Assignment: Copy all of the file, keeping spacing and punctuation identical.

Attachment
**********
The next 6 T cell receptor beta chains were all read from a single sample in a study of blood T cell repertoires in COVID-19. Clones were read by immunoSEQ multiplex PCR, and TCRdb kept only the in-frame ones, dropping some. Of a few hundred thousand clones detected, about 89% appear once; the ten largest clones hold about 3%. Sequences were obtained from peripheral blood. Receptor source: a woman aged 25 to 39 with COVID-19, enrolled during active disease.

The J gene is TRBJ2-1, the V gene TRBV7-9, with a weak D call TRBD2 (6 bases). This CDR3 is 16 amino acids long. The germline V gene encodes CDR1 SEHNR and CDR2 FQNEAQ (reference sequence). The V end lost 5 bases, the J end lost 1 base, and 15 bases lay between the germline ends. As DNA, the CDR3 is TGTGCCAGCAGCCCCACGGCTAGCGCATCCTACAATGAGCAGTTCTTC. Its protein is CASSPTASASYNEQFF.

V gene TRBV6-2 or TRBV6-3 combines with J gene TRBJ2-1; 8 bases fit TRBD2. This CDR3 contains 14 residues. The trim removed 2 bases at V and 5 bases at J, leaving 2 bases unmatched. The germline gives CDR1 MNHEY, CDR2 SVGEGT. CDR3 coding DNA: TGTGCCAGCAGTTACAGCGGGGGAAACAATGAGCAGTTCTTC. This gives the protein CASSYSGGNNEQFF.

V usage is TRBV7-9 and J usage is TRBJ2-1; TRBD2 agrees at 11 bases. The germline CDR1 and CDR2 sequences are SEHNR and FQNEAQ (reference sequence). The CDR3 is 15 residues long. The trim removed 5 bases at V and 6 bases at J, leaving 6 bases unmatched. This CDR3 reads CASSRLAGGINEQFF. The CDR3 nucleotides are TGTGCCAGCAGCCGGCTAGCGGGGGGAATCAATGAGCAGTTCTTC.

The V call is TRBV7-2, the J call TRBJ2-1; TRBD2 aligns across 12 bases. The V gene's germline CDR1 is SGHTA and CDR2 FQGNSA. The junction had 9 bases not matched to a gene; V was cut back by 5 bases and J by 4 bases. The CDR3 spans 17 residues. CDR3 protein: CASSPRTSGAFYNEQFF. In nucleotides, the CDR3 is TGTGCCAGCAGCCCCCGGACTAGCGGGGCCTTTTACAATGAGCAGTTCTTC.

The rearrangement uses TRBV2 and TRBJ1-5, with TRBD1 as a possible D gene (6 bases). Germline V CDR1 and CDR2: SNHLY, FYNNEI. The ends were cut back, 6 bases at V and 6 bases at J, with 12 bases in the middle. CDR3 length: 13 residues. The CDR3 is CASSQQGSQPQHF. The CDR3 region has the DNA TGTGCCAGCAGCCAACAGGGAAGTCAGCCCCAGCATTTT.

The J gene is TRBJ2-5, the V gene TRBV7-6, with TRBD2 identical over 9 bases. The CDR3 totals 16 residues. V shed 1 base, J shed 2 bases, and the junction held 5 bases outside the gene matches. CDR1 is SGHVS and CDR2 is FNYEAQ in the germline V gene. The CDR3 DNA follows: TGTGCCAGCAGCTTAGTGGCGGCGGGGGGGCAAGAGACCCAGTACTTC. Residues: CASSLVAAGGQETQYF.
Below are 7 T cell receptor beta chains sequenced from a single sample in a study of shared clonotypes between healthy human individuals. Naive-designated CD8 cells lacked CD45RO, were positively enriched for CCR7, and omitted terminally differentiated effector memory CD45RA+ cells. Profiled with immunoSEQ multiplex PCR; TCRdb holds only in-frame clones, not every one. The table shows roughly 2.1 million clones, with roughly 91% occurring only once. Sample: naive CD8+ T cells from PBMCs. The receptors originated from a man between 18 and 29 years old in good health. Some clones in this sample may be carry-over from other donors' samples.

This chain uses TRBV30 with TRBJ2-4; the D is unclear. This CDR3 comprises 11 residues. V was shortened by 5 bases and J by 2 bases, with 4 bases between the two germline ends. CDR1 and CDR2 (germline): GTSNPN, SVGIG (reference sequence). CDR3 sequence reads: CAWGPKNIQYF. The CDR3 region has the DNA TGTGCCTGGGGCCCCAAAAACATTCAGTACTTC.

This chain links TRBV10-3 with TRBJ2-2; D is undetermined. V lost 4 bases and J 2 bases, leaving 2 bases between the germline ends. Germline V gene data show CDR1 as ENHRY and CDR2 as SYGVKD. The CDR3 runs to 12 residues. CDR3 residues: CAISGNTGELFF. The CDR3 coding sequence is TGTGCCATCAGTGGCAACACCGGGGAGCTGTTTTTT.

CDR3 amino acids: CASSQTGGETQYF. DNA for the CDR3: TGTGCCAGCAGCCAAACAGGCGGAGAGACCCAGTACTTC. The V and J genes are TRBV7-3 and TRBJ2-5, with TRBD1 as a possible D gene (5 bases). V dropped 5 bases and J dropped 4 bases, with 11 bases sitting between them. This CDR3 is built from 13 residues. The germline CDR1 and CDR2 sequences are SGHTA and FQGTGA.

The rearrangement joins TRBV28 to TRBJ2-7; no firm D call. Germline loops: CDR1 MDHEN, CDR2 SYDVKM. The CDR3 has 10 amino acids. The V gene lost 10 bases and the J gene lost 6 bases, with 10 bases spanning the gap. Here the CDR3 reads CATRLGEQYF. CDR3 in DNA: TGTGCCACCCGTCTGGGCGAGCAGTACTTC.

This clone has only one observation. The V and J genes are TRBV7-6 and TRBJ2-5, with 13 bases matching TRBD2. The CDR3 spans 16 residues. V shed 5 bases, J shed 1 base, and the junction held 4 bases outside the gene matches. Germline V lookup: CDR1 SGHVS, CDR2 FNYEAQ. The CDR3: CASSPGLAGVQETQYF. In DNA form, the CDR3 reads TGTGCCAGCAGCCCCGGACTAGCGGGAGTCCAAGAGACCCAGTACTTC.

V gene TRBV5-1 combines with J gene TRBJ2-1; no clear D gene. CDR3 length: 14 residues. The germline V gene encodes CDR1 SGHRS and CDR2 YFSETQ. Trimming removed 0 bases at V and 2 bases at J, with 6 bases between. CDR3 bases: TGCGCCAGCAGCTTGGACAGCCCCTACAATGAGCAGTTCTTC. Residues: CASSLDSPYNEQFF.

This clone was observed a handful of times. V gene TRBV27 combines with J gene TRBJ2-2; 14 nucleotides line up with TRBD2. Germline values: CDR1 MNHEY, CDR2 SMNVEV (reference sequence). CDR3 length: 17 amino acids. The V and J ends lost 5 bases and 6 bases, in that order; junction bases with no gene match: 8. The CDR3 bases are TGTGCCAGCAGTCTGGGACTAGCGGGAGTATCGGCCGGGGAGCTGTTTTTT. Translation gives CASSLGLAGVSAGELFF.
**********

The next 6 T cell receptor beta chains were all read from a single sample in a study of blood T cell repertoires in COVID-19. Clones were read by immunoSEQ multiplex PCR, and TCRdb kept only the in-frame ones, dropping some. Of a few hundred thousand clones detected, about 89% appear once; the ten largest clones hold about 3%. Sequences were obtained from peripheral blood. Receptor source: a woman aged 25 to 39 with COVID-19, enrolled during active disease.

The J gene is TRBJ2-1, the V gene TRBV7-9, with a weak D call TRBD2 (6 bases). This CDR3 is 16 amino acids long. The germline V gene encodes CDR1 SEHNR and CDR2 FQNEAQ (reference sequence). The V end lost 5 bases, the J end lost 1 base, and 15 bases lay between the germline ends. As DNA, the CDR3 is TGTGCCAGCAGCCCCACGGCTAGCGCATCCTACAATGAGCAGTTCTTC. Its protein is CASSPTASASYNEQFF.

V gene TRBV6-2 or TRBV6-3 combines with J gene TRBJ2-1; 8 bases fit TRBD2. This CDR3 contains 14 residues. The trim removed 2 bases at V and 5 bases at J, leaving 2 bases unmatched. The germline gives CDR1 MNHEY, CDR2 SVGEGT. CDR3 coding DNA: TGTGCCAGCAGTTACAGCGGGGGAAACAATGAGCAGTTCTTC. This gives the protein CASSYSGGNNEQFF.

V usage is TRBV7-9 and J usage is TRBJ2-1; TRBD2 agrees at 11 bases. The germline CDR1 and CDR2 sequences are SEHNR and FQNEAQ (reference sequence). The CDR3 is 15 residues long. The trim removed 5 bases at V and 6 bases at J, leaving 6 bases unmatched. This CDR3 reads CASSRLAGGINEQFF. The CDR3 nucleotides are TGTGCCAGCAGCCGGCTAGCGGGGGGAATCAATGAGCAGTTCTTC.

The V call is TRBV7-2, the J call TRBJ2-1; TRBD2 aligns across 12 bases. The V gene's germline CDR1 is SGHTA and CDR2 FQGNSA. The junction had 9 bases not matched to a gene; V was cut back by 5 bases and J by 4 bases. The CDR3 spans 17 residues. CDR3 protein: CASSPRTSGAFYNEQFF. In nucleotides, the CDR3 is TGTGCCAGCAGCCCCCGGACTAGCGGGGCCTTTTACAATGAGCAGTTCTTC.

The rearrangement uses TRBV2 and TRBJ1-5, with TRBD1 as a possible D gene (6 bases). Germline V CDR1 and CDR2: SNHLY, FYNNEI. The ends were cut back, 6 bases at V and 6 bases at J, with 12 bases in the middle. CDR3 length: 13 residues. The CDR3 is CASSQQGSQPQHF. The CDR3 region has the DNA TGTGCCAGCAGCCAACAGGGAAGTCAGCCCCAGCATTTT.

The J gene is TRBJ2-5, the V gene TRBV7-6, with TRBD2 identical over 9 bases. The CDR3 totals 16 residues. V shed 1 base, J shed 2 bases, and the junction held 5 bases outside the gene matches. CDR1 is SGHVS and CDR2 is FNYEAQ in the germline V gene. The CDR3 DNA follows: TGTGCCAGCAGCTTAGTGGCGGCGGGGGGGCAAGAGACCCAGTACTTC. Residues: CASSLVAAGGQETQYF.
Below are 7 T cell receptor beta chains sequenced from a single sample in a study of shared clonotypes between healthy human individuals. Naive-designated CD8 cells lacked CD45RO, were positively enriched for CCR7, and omitted terminally differentiated effector memory CD45RA+ cells. Profiled with immunoSEQ multiplex PCR; TCRdb holds only in-frame clones, not every one. The table shows roughly 2.1 million clones, with roughly 91% occurring only once. Sample: naive CD8+ T cells from PBMCs. The receptors originated from a man between 18 and 29 years old in good health. Some clones in this sample may be carry-over from other donors' samples.

This chain uses TRBV30 with TRBJ2-4; the D is unclear. This CDR3 comprises 11 residues. V was shortened by 5 bases and J by 2 bases, with 4 bases between the two germline ends. CDR1 and CDR2 (germline): GTSNPN, SVGIG (reference sequence). CDR3 sequence reads: CAWGPKNIQYF. The CDR3 region has the DNA TGTGCCTGGGGCCCCAAAAACATTCAGTACTTC.

This chain links TRBV10-3 with TRBJ2-2; D is undetermined. V lost 4 bases and J 2 bases, leaving 2 bases between the germline ends. Germline V gene data show CDR1 as ENHRY and CDR2 as SYGVKD. The CDR3 runs to 12 residues. CDR3 residues: CAISGNTGELFF. The CDR3 coding sequence is TGTGCCATCAGTGGCAACACCGGGGAGCTGTTTTTT.

CDR3 amino acids: CASSQTGGETQYF. DNA for the CDR3: TGTGCCAGCAGCCAAACAGGCGGAGAGACCCAGTACTTC. The V and J genes are TRBV7-3 and TRBJ2-5, with TRBD1 as a possible D gene (5 bases). V dropped 5 bases and J dropped 4 bases, with 11 bases sitting between them. This CDR3 is built from 13 residues. The germline CDR1 and CDR2 sequences are SGHTA and FQGTGA.

The rearrangement joins TRBV28 to TRBJ2-7; no firm D call. Germline loops: CDR1 MDHEN, CDR2 SYDVKM. The CDR3 has 10 amino acids. The V gene lost 10 bases and the J gene lost 6 bases, with 10 bases spanning the gap. Here the CDR3 reads CATRLGEQYF. CDR3 in DNA: TGTGCCACCCGTCTGGGCGAGCAGTACTTC.

This clone has only one observation. The V and J genes are TRBV7-6 and TRBJ2-5, with 13 bases matching TRBD2. The CDR3 spans 16 residues. V shed 5 bases, J shed 1 base, and the junction held 4 bases outside the gene matches. Germline V lookup: CDR1 SGHVS, CDR2 FNYEAQ. The CDR3: CASSPGLAGVQETQYF. In DNA form, the CDR3 reads TGTGCCAGCAGCCCCGGACTAGCGGGAGTCCAAGAGACCCAGTACTTC.

V gene TRBV5-1 combines with J gene TRBJ2-1; no clear D gene. CDR3 length: 14 residues. The germline V gene encodes CDR1 SGHRS and CDR2 YFSETQ. Trimming removed 0 bases at V and 2 bases at J, with 6 bases between. CDR3 bases: TGCGCCAGCAGCTTGGACAGCCCCTACAATGAGCAGTTCTTC. Residues: CASSLDSPYNEQFF.

This clone was observed a handful of times. V gene TRBV27 combines with J gene TRBJ2-2; 14 nucleotides line up with TRBD2. Germline values: CDR1 MNHEY, CDR2 SMNVEV (reference sequence). CDR3 length: 17 amino acids. The V and J ends lost 5 bases and 6 bases, in that order; junction bases with no gene match: 8. The CDR3 bases are TGTGCCAGCAGTCTGGGACTAGCGGGAGTATCGGCCGGGGAGCTGTTTTTT. Translation gives CASSLGLAGVSAGELFF.